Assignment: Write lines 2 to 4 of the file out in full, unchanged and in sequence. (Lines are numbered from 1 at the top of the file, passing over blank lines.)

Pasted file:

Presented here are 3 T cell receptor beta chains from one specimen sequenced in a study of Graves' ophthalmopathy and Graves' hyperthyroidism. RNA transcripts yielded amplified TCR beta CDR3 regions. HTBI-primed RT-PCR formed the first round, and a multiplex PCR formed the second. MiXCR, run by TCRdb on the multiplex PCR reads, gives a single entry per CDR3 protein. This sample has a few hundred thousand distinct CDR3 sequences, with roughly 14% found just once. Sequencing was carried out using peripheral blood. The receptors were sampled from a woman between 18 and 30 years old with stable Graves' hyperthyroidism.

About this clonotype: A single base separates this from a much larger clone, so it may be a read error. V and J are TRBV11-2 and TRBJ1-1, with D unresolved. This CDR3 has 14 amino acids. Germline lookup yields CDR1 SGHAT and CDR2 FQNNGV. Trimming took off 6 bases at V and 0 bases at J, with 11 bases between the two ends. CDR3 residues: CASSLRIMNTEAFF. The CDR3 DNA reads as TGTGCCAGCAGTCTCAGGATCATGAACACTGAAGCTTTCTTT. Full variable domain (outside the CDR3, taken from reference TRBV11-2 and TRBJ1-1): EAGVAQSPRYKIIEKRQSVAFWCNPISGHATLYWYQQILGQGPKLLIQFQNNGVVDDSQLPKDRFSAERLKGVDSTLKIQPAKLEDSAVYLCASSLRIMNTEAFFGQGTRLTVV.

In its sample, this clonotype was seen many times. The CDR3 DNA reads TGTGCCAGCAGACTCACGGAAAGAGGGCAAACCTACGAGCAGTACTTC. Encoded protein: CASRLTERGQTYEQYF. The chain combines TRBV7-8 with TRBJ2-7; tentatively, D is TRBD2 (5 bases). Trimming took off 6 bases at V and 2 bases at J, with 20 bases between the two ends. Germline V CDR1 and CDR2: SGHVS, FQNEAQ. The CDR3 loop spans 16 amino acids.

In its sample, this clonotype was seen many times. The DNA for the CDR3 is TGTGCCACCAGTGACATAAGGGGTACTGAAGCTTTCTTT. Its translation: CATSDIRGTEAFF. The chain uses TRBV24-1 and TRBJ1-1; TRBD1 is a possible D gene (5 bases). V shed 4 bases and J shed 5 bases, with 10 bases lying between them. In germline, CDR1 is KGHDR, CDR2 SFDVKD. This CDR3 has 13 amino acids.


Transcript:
About this clonotype: A single base separates this from a much larger clone, so it may be a read error. V and J are TRBV11-2 and TRBJ1-1, with D unresolved. This CDR3 has 14 amino acids. Germline lookup yields CDR1 SGHAT and CDR2 FQNNGV. Trimming took off 6 bases at V and 0 bases at J, with 11 bases between the two ends. CDR3 residues: CASSLRIMNTEAFF. The CDR3 DNA reads as TGTGCCAGCAGTCTCAGGATCATGAACACTGAAGCTTTCTTT. Full variable domain (outside the CDR3, taken from reference TRBV11-2 and TRBJ1-1): EAGVAQSPRYKIIEKRQSVAFWCNPISGHATLYWYQQILGQGPKLLIQFQNNGVVDDSQLPKDRFSAERLKGVDSTLKIQPAKLEDSAVYLCASSLRIMNTEAFFGQGTRLTVV.

In its sample, this clonotype was seen many times. The CDR3 DNA reads TGTGCCAGCAGACTCACGGAAAGAGGGCAAACCTACGAGCAGTACTTC. Encoded protein: CASRLTERGQTYEQYF. The chain combines TRBV7-8 with TRBJ2-7; tentatively, D is TRBD2 (5 bases). Trimming took off 6 bases at V and 2 bases at J, with 20 bases between the two ends. Germline V CDR1 and CDR2: SGHVS, FQNEAQ. The CDR3 loop spans 16 amino acids.

In its sample, this clonotype was seen many times. The DNA for the CDR3 is TGTGCCACCAGTGACATAAGGGGTACTGAAGCTTTCTTT. Its translation: CATSDIRGTEAFF. The chain uses TRBV24-1 and TRBJ1-1; TRBD1 is a possible D gene (5 bases). V shed 4 bases and J shed 5 bases, with 10 bases lying between them. In germline, CDR1 is KGHDR, CDR2 SFDVKD. This CDR3 has 13 amino acids.